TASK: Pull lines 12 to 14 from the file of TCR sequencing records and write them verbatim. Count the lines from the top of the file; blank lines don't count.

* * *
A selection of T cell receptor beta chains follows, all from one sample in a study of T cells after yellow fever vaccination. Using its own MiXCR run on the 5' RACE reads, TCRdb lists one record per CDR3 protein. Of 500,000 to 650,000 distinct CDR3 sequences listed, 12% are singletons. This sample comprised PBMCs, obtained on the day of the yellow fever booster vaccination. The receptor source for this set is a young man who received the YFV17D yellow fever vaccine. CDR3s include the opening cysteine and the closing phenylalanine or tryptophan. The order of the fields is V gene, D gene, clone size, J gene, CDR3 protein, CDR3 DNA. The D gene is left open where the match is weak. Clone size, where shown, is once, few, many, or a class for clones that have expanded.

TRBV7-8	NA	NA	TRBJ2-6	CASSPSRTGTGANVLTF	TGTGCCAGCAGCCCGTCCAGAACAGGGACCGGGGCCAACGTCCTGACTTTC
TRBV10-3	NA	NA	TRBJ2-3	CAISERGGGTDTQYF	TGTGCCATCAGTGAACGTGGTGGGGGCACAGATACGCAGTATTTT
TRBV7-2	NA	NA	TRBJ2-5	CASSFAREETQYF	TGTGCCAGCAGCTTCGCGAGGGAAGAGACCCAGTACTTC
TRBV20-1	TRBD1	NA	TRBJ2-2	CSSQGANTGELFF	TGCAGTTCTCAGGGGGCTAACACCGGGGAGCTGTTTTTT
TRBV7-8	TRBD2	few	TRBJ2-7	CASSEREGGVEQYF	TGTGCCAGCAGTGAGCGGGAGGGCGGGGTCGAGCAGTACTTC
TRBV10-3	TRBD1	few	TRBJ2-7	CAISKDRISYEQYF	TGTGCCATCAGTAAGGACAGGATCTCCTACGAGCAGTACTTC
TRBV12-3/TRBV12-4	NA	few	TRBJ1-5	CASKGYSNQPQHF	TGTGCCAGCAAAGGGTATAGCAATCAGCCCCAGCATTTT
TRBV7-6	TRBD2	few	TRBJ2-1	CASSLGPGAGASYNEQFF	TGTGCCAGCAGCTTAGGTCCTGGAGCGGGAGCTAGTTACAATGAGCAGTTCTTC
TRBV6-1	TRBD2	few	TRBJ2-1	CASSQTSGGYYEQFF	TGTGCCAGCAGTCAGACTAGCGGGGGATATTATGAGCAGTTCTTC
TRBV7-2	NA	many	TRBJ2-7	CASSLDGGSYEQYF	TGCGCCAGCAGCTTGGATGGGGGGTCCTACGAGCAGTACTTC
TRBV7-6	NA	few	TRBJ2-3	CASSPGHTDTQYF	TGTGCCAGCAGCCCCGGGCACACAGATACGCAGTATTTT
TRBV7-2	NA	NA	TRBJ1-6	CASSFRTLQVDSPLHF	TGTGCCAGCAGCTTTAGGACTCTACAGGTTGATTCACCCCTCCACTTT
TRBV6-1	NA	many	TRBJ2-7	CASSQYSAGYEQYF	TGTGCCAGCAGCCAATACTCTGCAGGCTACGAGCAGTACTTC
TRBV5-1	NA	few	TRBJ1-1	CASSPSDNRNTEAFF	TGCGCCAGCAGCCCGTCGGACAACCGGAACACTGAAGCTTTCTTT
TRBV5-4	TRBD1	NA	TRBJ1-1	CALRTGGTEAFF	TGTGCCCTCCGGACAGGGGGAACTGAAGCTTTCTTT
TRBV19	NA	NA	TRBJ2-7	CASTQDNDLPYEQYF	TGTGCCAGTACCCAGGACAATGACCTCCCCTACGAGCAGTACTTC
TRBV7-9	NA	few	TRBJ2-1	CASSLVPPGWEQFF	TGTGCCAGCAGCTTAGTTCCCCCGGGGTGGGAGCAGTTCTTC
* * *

TRBV7-6	NA	few	TRBJ2-3	CASSPGHTDTQYF	TGTGCCAGCAGCCCCGGGCACACAGATACGCAGTATTTT
TRBV7-2	NA	NA	TRBJ1-6	CASSFRTLQVDSPLHF	TGTGCCAGCAGCTTTAGGACTCTACAGGTTGATTCACCCCTCCACTTT
TRBV6-1	NA	many	TRBJ2-7	CASSQYSAGYEQYF	TGTGCCAGCAGCCAATACTCTGCAGGCTACGAGCAGTACTTC